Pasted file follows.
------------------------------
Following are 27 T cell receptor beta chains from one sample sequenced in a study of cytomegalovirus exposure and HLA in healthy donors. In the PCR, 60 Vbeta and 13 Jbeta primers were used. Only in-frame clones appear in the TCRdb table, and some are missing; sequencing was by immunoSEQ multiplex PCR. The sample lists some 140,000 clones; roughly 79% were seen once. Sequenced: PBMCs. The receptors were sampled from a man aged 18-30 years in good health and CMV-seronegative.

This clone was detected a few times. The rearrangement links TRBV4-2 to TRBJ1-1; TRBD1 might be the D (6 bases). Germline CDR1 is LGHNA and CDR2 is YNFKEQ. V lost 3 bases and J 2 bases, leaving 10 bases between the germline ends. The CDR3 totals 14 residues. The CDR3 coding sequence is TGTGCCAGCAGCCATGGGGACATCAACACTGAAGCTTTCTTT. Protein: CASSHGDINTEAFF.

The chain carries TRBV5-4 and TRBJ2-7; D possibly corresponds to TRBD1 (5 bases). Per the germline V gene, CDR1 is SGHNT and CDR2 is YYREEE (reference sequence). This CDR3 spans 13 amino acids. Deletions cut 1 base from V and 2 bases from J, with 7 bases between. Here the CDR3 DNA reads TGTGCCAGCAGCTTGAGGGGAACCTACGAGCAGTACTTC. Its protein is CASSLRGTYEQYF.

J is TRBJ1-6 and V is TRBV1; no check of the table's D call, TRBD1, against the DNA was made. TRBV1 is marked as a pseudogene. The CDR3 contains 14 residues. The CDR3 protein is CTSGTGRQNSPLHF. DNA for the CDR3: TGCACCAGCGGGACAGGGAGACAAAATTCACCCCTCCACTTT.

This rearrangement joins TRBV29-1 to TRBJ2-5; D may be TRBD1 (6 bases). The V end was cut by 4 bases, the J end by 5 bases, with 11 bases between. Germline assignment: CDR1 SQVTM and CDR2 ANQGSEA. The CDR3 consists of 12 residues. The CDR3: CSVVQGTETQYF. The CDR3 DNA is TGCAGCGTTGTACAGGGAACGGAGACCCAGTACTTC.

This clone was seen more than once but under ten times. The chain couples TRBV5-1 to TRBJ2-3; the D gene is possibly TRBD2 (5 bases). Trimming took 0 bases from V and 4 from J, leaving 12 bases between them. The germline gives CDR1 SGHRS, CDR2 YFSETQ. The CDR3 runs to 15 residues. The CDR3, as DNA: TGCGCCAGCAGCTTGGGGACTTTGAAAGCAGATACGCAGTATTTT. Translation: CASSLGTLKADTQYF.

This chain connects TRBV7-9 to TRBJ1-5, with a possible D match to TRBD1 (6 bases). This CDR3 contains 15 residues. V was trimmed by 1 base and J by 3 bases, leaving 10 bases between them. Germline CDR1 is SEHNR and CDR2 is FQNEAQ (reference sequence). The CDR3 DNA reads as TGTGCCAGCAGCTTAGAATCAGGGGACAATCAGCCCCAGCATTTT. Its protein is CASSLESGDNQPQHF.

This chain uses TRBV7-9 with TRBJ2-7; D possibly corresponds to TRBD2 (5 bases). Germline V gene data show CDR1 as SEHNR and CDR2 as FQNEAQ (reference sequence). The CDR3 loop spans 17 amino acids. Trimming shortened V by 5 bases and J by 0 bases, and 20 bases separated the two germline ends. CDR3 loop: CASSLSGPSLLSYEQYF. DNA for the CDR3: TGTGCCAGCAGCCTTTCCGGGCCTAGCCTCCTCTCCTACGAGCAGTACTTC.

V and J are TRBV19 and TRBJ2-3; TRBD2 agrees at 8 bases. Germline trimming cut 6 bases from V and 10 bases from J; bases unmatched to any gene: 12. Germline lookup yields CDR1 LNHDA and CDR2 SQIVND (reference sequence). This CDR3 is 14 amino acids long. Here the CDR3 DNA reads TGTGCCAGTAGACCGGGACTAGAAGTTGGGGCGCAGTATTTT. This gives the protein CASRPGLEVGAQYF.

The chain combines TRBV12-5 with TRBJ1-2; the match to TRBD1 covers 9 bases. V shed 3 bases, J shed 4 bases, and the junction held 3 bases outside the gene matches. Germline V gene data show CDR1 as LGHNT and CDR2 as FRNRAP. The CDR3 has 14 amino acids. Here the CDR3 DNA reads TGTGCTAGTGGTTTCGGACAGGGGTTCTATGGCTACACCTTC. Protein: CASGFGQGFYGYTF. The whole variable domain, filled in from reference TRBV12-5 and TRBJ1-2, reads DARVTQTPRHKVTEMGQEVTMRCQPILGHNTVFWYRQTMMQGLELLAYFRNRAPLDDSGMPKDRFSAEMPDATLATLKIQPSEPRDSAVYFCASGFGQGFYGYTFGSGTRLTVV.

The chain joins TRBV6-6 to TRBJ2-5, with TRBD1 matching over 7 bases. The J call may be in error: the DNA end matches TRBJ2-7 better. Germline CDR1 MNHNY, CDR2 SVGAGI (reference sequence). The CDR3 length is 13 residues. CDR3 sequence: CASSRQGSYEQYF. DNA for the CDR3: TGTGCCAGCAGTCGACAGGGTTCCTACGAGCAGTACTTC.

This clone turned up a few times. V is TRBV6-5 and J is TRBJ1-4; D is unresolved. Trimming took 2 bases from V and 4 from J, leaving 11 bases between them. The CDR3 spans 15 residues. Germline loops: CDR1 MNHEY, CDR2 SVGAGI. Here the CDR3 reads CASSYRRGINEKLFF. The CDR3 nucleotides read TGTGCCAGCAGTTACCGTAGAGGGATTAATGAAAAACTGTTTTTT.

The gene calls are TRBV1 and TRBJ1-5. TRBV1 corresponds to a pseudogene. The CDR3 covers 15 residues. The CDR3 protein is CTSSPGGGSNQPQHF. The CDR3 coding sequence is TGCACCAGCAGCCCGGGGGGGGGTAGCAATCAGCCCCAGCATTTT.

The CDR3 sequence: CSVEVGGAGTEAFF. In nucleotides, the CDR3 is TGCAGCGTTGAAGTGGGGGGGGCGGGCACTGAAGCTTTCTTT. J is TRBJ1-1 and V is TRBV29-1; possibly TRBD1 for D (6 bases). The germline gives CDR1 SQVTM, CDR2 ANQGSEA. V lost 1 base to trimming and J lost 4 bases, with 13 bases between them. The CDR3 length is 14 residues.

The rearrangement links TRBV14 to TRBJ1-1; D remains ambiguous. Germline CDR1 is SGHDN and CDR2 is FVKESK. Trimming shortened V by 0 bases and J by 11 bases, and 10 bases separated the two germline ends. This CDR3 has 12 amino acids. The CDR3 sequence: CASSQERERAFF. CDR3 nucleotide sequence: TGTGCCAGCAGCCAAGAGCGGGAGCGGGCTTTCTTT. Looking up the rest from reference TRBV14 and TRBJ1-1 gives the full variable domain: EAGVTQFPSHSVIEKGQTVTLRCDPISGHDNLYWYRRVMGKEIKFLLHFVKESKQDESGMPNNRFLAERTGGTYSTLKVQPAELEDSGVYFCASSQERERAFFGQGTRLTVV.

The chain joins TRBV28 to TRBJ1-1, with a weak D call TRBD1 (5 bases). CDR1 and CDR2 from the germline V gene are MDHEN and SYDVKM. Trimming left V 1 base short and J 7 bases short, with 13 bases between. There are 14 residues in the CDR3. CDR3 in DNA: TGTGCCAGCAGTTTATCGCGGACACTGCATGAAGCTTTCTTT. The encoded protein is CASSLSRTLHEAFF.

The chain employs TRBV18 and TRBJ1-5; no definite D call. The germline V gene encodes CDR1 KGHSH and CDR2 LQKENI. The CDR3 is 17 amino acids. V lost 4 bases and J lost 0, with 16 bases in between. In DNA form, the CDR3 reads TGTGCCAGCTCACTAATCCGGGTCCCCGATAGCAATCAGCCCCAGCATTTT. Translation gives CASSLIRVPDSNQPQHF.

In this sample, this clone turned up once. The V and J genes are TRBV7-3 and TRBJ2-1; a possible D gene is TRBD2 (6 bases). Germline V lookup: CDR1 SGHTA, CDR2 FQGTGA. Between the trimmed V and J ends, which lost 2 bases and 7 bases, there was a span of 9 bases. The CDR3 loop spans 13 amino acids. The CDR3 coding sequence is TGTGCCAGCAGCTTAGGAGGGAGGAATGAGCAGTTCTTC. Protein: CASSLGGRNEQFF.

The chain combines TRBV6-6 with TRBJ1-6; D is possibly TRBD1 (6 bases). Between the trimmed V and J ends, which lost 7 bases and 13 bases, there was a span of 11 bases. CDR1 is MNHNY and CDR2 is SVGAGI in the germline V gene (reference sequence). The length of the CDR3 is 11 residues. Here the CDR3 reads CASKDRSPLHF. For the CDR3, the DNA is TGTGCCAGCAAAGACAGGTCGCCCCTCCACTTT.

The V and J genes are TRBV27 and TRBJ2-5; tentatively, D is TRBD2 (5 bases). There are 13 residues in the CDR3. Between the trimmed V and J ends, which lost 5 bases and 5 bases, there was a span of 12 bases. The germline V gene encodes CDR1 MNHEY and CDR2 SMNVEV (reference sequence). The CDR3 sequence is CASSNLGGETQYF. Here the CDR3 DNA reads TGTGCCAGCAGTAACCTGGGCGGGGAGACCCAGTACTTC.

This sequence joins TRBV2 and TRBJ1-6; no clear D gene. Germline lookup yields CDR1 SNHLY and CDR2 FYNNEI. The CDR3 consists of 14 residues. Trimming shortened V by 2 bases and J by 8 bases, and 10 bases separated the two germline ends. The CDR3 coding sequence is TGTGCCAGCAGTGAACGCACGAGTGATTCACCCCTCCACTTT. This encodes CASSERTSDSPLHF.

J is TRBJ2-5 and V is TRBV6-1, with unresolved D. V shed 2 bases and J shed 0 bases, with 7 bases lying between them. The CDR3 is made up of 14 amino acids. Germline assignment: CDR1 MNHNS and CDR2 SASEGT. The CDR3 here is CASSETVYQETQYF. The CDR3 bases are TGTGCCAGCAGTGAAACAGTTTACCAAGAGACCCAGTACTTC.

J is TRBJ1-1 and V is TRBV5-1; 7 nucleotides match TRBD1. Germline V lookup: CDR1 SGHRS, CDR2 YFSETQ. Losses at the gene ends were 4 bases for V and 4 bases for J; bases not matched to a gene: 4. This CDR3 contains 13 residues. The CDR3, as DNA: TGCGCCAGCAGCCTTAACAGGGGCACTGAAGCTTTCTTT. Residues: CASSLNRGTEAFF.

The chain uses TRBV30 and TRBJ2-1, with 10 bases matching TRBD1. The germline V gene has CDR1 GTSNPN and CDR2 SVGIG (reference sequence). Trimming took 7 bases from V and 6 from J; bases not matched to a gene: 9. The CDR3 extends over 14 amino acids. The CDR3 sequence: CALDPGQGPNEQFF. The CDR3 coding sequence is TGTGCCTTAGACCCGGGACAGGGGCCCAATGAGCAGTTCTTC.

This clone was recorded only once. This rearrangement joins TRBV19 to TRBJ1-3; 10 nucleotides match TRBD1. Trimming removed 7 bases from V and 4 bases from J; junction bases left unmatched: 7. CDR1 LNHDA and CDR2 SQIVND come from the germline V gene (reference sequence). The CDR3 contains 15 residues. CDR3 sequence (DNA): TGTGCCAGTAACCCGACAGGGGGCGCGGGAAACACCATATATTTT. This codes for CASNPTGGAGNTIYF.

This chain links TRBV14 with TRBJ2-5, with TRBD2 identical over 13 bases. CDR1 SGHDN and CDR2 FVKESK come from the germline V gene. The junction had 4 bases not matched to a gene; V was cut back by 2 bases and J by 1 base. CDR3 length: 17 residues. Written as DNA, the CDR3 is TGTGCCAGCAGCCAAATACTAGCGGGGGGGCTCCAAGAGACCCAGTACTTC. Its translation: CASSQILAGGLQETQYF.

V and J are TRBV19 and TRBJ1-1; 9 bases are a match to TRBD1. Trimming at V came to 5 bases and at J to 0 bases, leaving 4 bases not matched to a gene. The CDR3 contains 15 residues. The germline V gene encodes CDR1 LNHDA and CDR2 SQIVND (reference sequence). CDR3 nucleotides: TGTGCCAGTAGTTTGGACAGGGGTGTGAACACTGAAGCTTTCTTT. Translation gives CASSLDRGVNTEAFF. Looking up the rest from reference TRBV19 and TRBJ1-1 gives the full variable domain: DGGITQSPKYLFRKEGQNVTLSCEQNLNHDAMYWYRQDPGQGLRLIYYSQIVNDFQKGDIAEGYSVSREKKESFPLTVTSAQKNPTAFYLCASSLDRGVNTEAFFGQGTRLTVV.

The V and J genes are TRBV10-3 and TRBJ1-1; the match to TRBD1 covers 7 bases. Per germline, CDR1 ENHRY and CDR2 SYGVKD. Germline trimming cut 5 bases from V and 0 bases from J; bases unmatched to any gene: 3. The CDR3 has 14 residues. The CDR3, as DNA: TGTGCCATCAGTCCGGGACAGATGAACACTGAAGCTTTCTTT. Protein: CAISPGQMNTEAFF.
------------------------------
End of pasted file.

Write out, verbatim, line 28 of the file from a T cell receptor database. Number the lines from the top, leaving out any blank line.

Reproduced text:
The V and J genes are TRBV10-3 and TRBJ1-1; the match to TRBD1 covers 7 bases. Per germline, CDR1 ENHRY and CDR2 SYGVKD. Germline trimming cut 5 bases from V and 0 bases from J; bases unmatched to any gene: 3. The CDR3 has 14 residues. The CDR3, as DNA: TGTGCCATCAGTCCGGGACAGATGAACACTGAAGCTTTCTTT. Protein: CAISPGQMNTEAFF.